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The Christian A Story   By: (1853-1931)

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By Hall Caine

Author of The Manxman

The period of the story is the last quarter of the nineteenth century. No particular years are intended. The time occupied by the incidents of the first Book is about six months, of the Second Book about six months, of the Third Book about six months; then there is an interval of half a year, and the time occupied by the incidents of the Fourth Book is about six weeks. An Author's Note will be found at the end.




On the morning of the 9th of May, 18 , three persons important to this story stood among the passengers on the deck of the Isle of Man steamship Tynwald as she lay by the pier at Douglas getting up steam for the passage to Liverpool. One of these was an old clergyman of seventy, with a sweet, mellow, childlike face; another was a young man of thirty, also a clergyman; the third was a girl of twenty. The older clergyman wore a white neckcloth about his throat, and was dressed in rather threadbare black of a cut that had been more common twenty years before; the younger clergyman wore a Roman collar, a long clerical coat, and a stiff, broad brimmed hat with a cord and tassel. They stood amidships, and the captain, coming out of his room to mount the bridge, saluted them as he passed.

"Good morning, Mr. Storm."

The young clergyman returned the salutation with a slight bow and the lifting of his hat.

"Morning to you, Parson Quayle."

The old clergyman answered cheerily, "Oh, good morning, captain; good morning."

There was the usual inquiry about the weather outside, and drawing up to answer it, the captain came eye to eye with the girl.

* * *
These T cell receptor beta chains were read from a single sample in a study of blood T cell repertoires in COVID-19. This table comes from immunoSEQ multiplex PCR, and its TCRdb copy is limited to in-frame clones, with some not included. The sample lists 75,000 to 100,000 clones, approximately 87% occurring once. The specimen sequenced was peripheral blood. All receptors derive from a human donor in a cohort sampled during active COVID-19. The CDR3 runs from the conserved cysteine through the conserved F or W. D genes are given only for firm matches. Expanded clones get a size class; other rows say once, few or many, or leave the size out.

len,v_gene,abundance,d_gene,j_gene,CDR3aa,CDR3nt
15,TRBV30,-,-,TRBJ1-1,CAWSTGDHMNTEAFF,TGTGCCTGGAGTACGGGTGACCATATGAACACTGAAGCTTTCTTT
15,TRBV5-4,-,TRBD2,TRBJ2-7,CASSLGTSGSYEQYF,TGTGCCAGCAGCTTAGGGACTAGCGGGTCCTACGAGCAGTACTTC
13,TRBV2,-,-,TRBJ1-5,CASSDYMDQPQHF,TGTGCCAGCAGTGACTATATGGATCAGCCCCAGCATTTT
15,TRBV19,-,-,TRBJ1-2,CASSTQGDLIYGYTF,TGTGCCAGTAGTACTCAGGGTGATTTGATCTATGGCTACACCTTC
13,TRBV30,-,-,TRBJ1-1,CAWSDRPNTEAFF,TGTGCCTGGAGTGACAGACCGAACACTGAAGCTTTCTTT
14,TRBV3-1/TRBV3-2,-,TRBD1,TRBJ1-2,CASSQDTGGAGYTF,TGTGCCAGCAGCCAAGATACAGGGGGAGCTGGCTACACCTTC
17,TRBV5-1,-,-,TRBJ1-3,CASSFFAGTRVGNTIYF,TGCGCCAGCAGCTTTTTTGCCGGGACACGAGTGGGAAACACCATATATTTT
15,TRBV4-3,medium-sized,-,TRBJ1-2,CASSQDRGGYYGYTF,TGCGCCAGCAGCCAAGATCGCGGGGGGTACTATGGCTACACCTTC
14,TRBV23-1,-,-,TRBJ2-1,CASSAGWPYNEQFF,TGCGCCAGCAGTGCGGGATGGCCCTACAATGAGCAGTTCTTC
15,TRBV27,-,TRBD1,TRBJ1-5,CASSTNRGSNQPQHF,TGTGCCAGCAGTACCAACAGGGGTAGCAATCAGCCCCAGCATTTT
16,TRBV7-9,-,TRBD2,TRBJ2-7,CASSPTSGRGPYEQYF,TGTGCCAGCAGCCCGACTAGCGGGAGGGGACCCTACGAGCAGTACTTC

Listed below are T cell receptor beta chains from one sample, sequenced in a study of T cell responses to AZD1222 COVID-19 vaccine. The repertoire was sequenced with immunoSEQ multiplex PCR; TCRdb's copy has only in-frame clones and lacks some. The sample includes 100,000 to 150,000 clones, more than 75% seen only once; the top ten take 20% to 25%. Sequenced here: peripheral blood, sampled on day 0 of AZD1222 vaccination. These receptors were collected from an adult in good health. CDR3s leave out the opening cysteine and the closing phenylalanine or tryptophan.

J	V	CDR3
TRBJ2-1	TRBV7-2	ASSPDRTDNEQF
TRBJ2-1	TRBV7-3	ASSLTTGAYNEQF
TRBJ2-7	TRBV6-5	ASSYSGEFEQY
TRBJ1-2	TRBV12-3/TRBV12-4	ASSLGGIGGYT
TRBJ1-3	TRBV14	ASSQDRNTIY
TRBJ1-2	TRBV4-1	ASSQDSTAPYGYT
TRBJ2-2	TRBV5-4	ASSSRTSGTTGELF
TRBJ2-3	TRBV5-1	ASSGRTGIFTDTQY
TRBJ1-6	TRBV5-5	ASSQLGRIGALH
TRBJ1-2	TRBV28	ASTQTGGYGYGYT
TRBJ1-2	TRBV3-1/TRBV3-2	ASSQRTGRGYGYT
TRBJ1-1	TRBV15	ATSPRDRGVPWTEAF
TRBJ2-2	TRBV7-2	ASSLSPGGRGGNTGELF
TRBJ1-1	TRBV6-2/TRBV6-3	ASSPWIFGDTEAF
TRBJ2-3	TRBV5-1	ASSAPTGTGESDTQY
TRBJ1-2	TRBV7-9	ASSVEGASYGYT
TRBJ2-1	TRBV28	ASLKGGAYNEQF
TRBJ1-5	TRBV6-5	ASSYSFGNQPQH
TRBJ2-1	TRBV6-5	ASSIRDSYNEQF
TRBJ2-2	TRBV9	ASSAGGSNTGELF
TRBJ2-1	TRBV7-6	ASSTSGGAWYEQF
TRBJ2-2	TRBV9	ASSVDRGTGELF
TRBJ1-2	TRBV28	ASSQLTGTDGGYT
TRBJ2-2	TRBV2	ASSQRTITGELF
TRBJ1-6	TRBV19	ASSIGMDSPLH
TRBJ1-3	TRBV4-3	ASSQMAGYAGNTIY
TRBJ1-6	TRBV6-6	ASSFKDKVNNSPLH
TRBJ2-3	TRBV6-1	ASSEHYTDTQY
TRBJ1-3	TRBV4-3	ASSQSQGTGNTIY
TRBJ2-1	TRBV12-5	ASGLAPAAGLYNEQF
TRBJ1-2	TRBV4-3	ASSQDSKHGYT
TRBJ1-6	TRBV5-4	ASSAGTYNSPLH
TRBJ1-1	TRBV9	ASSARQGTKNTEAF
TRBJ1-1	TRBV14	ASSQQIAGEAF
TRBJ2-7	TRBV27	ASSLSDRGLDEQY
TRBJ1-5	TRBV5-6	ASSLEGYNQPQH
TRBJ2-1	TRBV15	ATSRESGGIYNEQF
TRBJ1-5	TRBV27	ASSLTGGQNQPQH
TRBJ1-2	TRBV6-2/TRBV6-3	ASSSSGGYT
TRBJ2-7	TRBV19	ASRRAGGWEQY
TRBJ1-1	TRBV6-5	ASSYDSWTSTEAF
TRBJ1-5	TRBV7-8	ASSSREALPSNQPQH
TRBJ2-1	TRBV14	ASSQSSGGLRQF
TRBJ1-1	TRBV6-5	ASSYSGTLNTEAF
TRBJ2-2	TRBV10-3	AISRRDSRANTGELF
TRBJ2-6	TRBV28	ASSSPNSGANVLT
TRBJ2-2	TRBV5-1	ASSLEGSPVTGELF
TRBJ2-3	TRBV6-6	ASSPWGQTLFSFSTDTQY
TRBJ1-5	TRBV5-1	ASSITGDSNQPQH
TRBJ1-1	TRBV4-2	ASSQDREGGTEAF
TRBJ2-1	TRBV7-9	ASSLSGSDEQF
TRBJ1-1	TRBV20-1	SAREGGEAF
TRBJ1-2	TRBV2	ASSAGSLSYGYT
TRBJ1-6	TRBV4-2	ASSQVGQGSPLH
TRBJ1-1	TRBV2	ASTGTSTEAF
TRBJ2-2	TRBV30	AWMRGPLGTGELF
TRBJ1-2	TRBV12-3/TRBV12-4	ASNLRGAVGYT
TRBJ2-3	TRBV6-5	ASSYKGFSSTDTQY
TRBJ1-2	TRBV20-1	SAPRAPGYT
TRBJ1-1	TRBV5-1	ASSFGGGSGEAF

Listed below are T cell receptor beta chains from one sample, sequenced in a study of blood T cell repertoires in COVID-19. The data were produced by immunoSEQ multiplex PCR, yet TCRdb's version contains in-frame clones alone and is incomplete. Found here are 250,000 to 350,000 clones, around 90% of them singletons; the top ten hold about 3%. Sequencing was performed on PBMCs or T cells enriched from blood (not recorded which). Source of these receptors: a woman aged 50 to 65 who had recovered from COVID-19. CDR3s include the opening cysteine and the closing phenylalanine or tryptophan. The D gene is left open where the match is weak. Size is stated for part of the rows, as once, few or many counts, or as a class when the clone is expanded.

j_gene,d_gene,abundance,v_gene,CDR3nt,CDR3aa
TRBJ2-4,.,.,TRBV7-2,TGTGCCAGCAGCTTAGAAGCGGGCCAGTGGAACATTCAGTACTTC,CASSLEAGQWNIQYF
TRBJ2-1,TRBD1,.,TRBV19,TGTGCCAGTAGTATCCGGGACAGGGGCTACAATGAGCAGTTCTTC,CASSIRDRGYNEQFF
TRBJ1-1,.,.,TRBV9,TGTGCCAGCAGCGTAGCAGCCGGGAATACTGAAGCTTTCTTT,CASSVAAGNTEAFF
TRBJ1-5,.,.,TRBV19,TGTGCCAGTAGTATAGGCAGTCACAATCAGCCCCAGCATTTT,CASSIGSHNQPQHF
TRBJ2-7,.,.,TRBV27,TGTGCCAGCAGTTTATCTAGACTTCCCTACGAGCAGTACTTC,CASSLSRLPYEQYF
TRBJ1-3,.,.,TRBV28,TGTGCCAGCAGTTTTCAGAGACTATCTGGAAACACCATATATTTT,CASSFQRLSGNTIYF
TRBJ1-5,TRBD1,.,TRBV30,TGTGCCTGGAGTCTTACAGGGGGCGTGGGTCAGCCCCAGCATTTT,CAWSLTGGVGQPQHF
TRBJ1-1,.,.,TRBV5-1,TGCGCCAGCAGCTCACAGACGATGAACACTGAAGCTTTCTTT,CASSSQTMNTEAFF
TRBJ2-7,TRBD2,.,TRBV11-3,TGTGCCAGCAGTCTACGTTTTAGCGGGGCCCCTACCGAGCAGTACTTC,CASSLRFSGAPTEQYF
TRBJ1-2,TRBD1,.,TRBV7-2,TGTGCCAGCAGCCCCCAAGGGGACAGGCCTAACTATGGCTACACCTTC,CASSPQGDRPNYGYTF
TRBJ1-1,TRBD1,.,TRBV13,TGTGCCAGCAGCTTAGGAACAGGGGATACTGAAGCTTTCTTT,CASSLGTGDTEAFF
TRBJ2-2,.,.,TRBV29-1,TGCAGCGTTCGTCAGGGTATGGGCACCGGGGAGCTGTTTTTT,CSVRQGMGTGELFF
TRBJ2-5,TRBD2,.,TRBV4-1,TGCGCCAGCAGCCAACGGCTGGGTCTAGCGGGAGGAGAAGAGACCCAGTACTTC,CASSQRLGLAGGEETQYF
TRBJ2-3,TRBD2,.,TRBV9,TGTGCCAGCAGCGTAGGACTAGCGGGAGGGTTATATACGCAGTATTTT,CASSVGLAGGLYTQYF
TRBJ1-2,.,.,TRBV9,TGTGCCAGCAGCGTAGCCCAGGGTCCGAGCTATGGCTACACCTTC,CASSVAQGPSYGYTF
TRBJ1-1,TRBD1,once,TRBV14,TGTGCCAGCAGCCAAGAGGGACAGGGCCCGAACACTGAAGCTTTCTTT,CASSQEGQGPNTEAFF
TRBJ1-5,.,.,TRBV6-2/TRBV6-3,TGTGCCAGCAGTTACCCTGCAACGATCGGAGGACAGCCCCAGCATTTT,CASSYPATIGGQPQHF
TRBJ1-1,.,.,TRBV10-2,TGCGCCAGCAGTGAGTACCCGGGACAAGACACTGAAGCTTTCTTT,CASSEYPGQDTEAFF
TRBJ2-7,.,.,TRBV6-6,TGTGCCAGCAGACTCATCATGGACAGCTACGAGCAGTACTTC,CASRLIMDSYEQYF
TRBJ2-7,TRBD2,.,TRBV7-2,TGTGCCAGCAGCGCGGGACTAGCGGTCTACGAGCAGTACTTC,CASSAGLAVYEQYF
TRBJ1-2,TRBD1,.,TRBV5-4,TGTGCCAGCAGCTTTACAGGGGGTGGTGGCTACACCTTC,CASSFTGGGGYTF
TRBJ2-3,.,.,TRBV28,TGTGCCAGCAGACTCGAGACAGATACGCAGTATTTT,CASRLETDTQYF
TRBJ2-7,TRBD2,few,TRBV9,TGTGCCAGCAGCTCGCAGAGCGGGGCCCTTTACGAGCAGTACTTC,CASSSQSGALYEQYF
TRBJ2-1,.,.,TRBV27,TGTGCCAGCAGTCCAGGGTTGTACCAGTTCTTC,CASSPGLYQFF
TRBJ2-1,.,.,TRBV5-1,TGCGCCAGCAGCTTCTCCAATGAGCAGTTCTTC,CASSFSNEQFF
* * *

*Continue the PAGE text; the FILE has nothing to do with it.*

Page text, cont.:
"So this is the granddaughter, is it?"

"Yes, this is Glory," said Parson Quayle. "She's leaving the old grandfather at last, captain, and I'm over from Peel to set her off, you see."

"Well, the young lady has got the world before her at her feet, I ought to say. You're looking as bright and fresh as the morning, Miss Quayle."

The captain carried off his compliment with a breezy laugh, and went along to the bridge. The girl had heard him only in a momentary flash of consciousness, and she replied merely with a side glance and a smile. Both eyes and ears, and every sense and every faculty, seemed occupied with the scene before her.

It was a beautiful spring morning, not yet nine o'clock, but the sun stood high over Douglas Head, and the sunlight was glancing in the harbour from the little waves of the flowing tide. Oars were rattling up the pier, passengers were trooping down the gangways, and the decks fore and aft were becoming thronged.

"It's beautiful!" she was saying, not so much to her companions as to herself, and the old parson was laughing at her bursts of rapture over the commonplace scene, and dropping out in reply little driblets of simple talk sweet, pure nothings the innocent babble as of a mountain stream.

She was taller than the common, and had golden red hair, and magnificent dark gray eyes of great size. One of her eyes had a brown spot, which gave at the first glance the effect of a squint, at the next glance a coquettish expression, and ever after a sense of tremendous power and passion. But her most noticeable feature was her mouth, which was somewhat too large for beauty, and was always moving nervously. When she spoke, her voice startled you with its depth, which was a kind of soft hoarseness, but capable of every shade of colour. There was a playful and impetuous raillery in nearly all she said, and everything seemed to be expressed by mind and body at the same time. She moved her body restlessly, and while standing in the same place her feet were always shuffling. Her dress was homely almost poor and perhaps a little careless. She appeared to smile and laugh continually, and yet there were tears in her eyes sometimes... Continue reading book >>

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